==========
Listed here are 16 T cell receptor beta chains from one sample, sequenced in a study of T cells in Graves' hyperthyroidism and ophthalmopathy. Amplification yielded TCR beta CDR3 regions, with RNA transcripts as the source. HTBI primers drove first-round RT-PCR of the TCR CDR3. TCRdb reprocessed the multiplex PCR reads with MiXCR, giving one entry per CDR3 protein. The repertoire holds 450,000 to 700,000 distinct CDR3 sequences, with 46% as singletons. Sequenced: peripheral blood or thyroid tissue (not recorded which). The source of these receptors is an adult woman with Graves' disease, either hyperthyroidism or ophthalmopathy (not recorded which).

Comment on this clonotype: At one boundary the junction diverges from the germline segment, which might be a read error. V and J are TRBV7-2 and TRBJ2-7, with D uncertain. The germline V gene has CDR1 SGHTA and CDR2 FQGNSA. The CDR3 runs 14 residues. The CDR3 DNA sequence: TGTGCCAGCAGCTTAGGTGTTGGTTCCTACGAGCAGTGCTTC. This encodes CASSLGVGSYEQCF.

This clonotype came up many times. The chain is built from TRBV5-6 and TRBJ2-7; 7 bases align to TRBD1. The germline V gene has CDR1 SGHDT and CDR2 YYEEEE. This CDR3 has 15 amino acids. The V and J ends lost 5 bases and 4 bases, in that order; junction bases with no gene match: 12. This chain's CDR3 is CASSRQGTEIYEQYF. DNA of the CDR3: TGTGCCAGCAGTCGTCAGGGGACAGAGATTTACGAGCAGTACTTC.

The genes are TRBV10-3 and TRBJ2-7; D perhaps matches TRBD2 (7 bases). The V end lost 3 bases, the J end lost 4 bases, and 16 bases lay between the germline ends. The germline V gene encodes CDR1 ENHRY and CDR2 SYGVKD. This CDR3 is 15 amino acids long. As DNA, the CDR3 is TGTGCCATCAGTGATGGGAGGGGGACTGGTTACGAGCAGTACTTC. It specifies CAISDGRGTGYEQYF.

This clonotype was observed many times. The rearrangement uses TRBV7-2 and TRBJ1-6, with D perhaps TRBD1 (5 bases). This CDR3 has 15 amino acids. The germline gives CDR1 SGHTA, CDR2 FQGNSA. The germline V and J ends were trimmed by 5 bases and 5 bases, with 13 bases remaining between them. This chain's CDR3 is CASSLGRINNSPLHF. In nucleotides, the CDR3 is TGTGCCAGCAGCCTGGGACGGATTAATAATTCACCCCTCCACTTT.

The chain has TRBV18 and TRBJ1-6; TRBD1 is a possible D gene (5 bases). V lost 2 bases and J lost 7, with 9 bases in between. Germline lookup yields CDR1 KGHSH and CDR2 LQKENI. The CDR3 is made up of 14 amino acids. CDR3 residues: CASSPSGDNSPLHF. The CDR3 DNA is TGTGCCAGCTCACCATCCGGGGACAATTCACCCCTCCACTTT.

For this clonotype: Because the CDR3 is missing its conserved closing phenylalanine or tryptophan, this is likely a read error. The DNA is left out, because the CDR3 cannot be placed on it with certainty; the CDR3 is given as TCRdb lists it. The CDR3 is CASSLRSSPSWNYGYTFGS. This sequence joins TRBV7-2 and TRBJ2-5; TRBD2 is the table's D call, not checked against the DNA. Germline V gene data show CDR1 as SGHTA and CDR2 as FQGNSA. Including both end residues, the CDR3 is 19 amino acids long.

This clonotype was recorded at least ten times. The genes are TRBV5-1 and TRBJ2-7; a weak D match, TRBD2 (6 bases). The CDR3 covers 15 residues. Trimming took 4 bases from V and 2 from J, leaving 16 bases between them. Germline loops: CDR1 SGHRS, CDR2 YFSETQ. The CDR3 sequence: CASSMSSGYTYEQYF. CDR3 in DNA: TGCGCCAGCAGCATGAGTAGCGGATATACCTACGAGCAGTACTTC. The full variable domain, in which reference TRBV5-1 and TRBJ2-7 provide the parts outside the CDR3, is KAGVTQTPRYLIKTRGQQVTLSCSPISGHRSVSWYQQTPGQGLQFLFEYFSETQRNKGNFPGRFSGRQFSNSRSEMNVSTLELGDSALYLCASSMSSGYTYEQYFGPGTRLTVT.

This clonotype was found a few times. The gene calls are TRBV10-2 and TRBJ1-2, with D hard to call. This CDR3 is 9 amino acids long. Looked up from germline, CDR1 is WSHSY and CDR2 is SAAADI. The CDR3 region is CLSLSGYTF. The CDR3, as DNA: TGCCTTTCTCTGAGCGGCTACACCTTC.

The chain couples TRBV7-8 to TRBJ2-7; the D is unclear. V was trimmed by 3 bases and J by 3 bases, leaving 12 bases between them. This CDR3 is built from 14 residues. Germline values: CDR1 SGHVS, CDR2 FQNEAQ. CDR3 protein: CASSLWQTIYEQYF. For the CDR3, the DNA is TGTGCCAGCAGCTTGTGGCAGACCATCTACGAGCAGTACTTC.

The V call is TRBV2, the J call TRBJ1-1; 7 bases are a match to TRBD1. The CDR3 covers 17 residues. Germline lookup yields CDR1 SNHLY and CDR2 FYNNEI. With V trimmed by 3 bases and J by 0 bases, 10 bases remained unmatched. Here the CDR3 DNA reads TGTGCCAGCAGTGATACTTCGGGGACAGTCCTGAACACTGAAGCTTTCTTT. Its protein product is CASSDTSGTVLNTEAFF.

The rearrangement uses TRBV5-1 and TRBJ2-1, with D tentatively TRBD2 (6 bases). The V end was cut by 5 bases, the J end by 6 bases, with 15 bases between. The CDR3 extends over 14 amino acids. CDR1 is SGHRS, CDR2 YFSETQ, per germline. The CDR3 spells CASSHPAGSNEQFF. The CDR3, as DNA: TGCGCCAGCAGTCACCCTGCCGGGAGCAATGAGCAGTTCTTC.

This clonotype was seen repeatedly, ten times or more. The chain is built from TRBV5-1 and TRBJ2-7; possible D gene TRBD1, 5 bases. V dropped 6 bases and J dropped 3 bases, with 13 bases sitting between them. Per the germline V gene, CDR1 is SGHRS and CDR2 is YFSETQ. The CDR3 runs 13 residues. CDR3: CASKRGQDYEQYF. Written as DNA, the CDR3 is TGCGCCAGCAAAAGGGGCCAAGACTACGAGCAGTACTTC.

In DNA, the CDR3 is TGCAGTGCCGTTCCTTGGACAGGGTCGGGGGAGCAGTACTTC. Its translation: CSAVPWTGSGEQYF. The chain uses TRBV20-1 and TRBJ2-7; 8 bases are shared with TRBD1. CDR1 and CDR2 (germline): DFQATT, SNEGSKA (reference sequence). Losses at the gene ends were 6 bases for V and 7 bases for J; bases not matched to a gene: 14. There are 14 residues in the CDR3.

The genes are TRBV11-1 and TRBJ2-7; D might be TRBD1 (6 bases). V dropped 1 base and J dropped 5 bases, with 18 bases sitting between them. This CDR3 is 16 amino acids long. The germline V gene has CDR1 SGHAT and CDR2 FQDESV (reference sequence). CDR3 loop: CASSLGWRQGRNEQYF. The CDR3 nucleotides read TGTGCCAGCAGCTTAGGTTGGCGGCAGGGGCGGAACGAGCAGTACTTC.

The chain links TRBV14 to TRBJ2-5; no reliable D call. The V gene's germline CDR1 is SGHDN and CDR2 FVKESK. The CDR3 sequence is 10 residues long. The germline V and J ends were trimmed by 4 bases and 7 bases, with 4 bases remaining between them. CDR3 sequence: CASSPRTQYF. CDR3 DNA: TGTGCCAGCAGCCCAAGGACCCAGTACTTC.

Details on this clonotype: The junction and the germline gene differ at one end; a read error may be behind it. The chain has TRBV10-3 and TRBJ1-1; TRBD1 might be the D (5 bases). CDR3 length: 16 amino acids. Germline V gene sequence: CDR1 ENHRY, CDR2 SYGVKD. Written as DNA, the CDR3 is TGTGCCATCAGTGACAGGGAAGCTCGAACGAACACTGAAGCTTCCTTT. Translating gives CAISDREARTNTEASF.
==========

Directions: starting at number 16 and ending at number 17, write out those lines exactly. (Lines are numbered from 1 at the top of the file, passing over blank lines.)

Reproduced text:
The chain links TRBV14 to TRBJ2-5; no reliable D call. The V gene's germline CDR1 is SGHDN and CDR2 FVKESK. The CDR3 sequence is 10 residues long. The germline V and J ends were trimmed by 4 bases and 7 bases, with 4 bases remaining between them. CDR3 sequence: CASSPRTQYF. CDR3 DNA: TGTGCCAGCAGCCCAAGGACCCAGTACTTC.

Details on this clonotype: The junction and the germline gene differ at one end; a read error may be behind it. The chain has TRBV10-3 and TRBJ1-1; TRBD1 might be the D (5 bases). CDR3 length: 16 amino acids. Germline V gene sequence: CDR1 ENHRY, CDR2 SYGVKD. Written as DNA, the CDR3 is TGTGCCATCAGTGACAGGGAAGCTCGAACGAACACTGAAGCTTCCTTT. Translating gives CAISDREARTNTEASF.